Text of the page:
No ADL provides the facilities to completely document a software architecture, where "complete" is defined in the context of this book's prescriptions. But many ADLs provide excellent means for discharging part of the architect's documentation obligation. Chapter 8, for instance, covered formal notations for specifying behavior, and several ADLs could be brought to bear in that regard. An ADL that provides a good means to express rich structure could be used to help render the views' primary presentations, with the added bonus that analysis based on that ADL's capability would then be automatically placed on the fast track.
Besides their analytical powers, ADLs have the advantage of enforcing their formal models, making it more difficult to specify architectures that are internally inconsistent or ambiguous. Like all languages, however, this constraint can be helpful or painful, depending on how consistent that formal model is with your needs at the time.
11.9.2 Commercial Components
In recent years, software development using preexisting or purchased components has become commonplace. This trend has far-reaching effects, one of which is that systems are being composed of large-grained components over which the developer wields little control. The primary source of preexisting components is the commercial marketplace, and market dynamics add new dimensions of design complexity and risk to software development. These new dimensions create special documentation obligations that you should be aware of. Software projects composed of custom-built software components are dominated by optimization decisions in which the components are tweaked to meet the needs of the developer, whereas those composed primarily from preexisting software components are dominated by selection decisions, in which the developer's needs are tweaked to meet the available supply of components. Although software architecting is traditionally associated with top-down, custom design, nothing about documenting software architectures or our prescriptions about it precludes meeting the needs of either type of design method. As we prescribe throughout the book, documenting the rationale behind decisions is one of the most important aspects of architectural documentation.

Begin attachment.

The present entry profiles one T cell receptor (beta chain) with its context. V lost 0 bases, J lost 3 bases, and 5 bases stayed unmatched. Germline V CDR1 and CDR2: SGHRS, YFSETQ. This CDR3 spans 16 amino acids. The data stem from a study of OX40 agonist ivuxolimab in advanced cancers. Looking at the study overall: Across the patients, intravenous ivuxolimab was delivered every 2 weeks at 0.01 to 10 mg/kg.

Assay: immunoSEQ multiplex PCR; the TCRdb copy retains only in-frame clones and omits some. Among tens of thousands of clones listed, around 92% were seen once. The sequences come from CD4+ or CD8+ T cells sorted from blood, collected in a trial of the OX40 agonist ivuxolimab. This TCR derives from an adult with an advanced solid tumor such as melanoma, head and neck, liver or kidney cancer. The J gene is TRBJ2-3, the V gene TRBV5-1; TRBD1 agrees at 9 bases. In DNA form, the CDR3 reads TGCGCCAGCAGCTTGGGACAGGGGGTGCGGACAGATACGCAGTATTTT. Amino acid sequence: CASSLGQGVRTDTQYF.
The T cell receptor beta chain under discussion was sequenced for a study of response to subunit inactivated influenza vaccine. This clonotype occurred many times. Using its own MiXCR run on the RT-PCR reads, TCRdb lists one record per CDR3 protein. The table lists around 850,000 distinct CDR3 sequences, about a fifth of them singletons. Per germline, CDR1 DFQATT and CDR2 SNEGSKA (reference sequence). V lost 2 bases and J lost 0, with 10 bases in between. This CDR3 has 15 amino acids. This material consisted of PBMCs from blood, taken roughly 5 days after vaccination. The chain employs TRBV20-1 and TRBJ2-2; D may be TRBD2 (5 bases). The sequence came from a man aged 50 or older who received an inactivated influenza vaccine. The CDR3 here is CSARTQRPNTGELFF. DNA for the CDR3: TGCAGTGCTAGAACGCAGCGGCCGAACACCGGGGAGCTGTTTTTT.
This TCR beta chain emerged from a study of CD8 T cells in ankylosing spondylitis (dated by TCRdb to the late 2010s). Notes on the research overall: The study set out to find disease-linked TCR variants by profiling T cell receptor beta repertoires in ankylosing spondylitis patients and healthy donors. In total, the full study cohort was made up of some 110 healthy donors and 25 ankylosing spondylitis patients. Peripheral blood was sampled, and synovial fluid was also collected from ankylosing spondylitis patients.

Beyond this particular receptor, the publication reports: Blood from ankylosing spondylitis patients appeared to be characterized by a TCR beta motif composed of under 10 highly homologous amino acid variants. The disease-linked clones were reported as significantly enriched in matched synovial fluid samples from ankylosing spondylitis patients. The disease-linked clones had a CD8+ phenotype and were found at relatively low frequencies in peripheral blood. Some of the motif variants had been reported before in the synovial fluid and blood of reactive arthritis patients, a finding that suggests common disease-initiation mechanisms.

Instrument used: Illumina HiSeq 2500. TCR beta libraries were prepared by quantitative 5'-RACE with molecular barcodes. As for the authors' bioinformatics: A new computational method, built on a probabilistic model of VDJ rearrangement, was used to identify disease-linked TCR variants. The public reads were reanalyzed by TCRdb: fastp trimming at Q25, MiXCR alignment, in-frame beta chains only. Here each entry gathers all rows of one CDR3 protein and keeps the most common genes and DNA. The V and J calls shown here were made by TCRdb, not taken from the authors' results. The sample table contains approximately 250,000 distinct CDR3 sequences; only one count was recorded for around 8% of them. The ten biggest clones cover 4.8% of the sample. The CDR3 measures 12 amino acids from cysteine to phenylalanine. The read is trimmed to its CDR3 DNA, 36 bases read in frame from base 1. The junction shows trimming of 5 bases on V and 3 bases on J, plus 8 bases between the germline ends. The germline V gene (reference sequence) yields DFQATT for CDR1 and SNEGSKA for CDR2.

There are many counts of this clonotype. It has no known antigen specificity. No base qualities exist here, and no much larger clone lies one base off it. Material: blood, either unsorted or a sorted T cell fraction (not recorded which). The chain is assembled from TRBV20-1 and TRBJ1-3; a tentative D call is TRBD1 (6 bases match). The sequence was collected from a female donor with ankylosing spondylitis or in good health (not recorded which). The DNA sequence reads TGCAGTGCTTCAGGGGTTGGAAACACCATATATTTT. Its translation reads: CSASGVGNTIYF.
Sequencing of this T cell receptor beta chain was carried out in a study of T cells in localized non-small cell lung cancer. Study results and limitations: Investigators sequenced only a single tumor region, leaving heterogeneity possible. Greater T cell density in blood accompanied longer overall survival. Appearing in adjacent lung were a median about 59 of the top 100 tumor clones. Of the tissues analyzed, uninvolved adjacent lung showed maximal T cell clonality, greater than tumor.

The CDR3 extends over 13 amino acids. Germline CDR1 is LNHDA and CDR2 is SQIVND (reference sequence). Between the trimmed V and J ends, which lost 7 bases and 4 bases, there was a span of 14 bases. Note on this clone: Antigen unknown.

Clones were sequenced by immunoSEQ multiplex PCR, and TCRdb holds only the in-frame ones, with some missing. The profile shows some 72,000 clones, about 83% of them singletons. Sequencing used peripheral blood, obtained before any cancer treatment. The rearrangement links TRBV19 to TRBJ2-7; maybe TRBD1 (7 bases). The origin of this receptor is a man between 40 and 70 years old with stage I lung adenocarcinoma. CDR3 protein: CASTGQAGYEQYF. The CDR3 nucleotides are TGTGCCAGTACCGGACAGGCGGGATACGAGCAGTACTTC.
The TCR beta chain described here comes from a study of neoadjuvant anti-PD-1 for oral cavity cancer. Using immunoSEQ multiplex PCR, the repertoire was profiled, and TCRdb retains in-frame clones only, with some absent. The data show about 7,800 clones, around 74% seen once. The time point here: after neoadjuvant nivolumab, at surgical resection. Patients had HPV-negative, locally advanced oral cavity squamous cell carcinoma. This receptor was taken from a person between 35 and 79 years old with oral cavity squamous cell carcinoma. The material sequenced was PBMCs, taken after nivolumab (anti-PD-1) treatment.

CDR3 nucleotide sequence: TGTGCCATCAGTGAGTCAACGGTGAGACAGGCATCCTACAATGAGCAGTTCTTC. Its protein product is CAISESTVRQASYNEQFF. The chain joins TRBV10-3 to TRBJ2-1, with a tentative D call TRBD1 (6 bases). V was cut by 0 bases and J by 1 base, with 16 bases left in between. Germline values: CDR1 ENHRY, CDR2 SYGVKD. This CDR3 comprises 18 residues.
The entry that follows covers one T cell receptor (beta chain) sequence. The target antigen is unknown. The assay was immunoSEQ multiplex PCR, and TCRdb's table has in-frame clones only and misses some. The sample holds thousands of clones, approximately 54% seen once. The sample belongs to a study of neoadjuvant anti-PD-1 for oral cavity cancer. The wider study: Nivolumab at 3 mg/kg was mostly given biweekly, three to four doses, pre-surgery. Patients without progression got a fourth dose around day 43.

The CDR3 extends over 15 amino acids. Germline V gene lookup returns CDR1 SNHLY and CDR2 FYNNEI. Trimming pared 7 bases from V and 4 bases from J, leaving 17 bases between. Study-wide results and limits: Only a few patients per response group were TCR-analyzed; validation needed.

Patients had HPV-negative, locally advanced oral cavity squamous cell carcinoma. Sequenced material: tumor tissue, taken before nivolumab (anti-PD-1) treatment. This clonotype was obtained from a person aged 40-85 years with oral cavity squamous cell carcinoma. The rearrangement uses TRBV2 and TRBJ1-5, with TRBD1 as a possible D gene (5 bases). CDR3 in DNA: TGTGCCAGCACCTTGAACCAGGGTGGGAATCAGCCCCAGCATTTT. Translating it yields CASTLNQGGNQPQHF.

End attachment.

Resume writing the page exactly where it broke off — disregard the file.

Selection decisions arise when there is a bounded set of a priori design options. In this situation, the fundamental design problem is to select the option that best satisfies specific design qualities. When building from preexisting software components, you are not free to define the scope of components, their interfaces, and their interaction mechanisms, as these decisions have already been made by the component developer. This greatly restricted design freedom results in your need to focus on selection rather than on optimization. Component selection decisions are often strongly interdependent, with one selection decision constraining others. These interdependencies are, in themselves, a principal source of selection criteria and result in complex decision-making activity. You must document the criteria for component selection and any interdependencies among the criteria. Working with preexisting components requires a new way of designing; an additional set of problems is introduced into the decision-making process when the preexisting components come from commercial vendors.
COTS-Related Selection Criteria
Today, and for the foreseeable future, the commercial marketplace is the primary source of software components; you cannot ignore the effects of commerce when using COTS (commercial-off-the-shelf) components. In particular, you must consider three qualities of commercial software components.